Study into the agricultural heritage of Clarence is being encouraged by New York State.
The town has been awarded $9,000 from the state Office of Parks, Recreation and Historic Preservation to support work on a survey of the town’s early barns and farmsteads.
The Planning Department submitted the application for the Certified Local Government Program grant to the state in October and was notified of the award July 2.
“At one time, Clarence contained some of the most prominent examples of early barns and agricultural outbuildings still intact within the Western New York region,” wrote Jim Callahan, director of community development, and the Planning Board in the application’s project description.
The description stated that in recent years the suburbanization of the town and widespread development of existing farmland contributed to the loss of a number of these farmsteads.
With the funds, the “Reconnaissance Level Survey of Barns and Agricultural Structures” will undertake an “intensive level of survey” of existing agricultural farmsteads, barns and associated outbuildings to determine which have historic value.
The town will use a study conducted in 2009 that cataloged historically significant residences, including agricultural structures, as a starting point for the survey.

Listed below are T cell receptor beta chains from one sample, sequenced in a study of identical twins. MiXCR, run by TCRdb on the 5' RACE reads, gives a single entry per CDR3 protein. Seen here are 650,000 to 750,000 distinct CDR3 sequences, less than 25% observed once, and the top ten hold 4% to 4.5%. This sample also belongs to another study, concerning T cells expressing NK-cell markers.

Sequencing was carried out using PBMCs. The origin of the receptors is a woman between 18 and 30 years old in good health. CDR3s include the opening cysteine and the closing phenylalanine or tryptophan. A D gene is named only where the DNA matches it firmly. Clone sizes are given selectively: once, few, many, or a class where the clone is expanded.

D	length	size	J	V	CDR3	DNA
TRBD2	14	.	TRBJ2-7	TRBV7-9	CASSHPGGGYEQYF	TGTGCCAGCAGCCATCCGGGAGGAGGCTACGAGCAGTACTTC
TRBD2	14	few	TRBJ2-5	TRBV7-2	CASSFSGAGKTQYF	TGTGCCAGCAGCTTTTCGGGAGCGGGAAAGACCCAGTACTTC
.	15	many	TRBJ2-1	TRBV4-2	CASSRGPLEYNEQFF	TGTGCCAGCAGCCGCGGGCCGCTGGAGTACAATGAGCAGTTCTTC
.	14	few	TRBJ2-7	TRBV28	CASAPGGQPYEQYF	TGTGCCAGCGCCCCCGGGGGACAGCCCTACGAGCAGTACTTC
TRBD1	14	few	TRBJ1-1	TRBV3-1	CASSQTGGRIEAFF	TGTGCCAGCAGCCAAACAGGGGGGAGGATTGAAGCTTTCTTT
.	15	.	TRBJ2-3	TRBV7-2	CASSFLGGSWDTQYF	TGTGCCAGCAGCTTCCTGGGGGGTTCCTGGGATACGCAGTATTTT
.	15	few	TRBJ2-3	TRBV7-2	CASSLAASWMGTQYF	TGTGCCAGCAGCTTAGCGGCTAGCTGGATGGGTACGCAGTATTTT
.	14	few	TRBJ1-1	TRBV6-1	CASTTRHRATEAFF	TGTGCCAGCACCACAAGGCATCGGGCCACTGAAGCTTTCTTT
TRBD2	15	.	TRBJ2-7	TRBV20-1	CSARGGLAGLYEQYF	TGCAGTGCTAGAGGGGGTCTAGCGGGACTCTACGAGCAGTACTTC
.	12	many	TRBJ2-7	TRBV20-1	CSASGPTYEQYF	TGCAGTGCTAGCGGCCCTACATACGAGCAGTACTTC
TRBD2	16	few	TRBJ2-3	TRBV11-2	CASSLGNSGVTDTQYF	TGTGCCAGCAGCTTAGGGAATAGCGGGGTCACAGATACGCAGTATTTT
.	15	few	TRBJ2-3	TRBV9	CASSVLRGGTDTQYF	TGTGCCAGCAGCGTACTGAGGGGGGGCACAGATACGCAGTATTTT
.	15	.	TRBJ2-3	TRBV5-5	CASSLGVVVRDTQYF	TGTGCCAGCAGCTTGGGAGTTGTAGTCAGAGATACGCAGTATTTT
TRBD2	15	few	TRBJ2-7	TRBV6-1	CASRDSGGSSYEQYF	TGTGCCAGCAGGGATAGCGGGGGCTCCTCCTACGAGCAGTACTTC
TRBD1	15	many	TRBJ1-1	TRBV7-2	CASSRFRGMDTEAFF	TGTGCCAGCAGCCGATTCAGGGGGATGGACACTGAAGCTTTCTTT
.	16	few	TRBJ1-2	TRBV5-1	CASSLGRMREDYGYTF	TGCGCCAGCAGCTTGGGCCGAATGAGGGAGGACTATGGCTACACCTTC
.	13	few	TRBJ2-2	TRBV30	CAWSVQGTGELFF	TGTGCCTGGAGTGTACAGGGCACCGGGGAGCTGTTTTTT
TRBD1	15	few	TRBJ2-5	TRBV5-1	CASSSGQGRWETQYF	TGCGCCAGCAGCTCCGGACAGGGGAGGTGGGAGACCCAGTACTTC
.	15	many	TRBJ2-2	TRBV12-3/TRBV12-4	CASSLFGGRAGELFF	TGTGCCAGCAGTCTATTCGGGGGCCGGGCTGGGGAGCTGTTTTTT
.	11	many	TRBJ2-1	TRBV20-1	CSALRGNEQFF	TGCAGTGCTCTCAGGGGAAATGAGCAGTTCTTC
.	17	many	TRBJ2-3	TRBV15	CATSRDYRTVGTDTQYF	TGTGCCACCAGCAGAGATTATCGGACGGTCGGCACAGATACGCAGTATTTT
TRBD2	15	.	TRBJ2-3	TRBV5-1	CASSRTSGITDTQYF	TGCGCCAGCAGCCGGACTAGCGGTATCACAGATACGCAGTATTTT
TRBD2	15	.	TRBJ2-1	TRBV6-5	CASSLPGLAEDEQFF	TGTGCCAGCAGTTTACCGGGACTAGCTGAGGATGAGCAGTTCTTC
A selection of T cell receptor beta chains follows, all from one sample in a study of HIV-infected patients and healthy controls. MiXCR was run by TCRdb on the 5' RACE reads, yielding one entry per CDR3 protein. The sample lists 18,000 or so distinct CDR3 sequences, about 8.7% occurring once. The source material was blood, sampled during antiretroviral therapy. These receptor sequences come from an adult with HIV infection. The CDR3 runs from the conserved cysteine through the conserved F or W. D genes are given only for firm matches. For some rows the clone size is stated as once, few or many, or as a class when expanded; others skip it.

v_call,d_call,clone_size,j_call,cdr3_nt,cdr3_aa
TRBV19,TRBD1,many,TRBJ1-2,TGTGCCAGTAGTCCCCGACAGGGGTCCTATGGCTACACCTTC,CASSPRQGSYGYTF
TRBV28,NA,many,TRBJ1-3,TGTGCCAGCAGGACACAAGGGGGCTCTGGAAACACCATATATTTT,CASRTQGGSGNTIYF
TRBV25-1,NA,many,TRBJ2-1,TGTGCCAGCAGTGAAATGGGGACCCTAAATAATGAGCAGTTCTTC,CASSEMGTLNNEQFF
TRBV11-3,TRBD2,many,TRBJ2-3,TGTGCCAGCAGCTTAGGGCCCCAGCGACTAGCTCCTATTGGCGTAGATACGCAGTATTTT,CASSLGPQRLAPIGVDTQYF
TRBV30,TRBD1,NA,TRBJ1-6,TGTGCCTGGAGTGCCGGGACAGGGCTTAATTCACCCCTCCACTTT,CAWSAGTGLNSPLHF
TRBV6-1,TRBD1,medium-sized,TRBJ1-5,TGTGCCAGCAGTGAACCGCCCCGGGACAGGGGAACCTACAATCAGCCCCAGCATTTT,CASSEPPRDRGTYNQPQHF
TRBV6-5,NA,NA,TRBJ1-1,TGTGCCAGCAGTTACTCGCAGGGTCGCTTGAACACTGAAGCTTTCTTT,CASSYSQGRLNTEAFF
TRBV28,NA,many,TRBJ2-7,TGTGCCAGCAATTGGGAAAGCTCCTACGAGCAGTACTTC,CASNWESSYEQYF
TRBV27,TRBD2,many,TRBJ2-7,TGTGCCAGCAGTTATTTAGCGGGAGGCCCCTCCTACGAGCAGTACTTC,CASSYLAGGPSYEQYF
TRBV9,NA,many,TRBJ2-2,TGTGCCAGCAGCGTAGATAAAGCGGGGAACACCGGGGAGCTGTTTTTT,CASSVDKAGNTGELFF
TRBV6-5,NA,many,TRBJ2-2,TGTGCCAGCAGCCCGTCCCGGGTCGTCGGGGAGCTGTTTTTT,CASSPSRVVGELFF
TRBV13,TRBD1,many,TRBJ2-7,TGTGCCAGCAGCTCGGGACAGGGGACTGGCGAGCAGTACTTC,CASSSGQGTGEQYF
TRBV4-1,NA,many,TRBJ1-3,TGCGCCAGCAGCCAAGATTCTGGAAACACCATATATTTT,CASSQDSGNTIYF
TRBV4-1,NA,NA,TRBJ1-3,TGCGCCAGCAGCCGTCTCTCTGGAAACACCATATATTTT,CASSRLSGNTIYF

“The goal would be to streamline the number of structures we need to do detailed analysis on,” said Callahan.
The survey would be a component of a bigger project to designate these structures local historical landmarks.
“Our long-term desire is to couple the local landmark designation program with the efforts of an existing $12.5 million land preservation program to create marketable sites that would be desirable for start-up businesses looking to sustain our historical commitment to agricultural production and service,” wrote the planning board.
The town will contribute $5,004 to the project with funds from the planning board budget and other resources.
The Certified Local Government funding is a reimbursement program that is to be under contract with the state’s Historic Preservation Office by Sept. 30 and completed in exactly one year.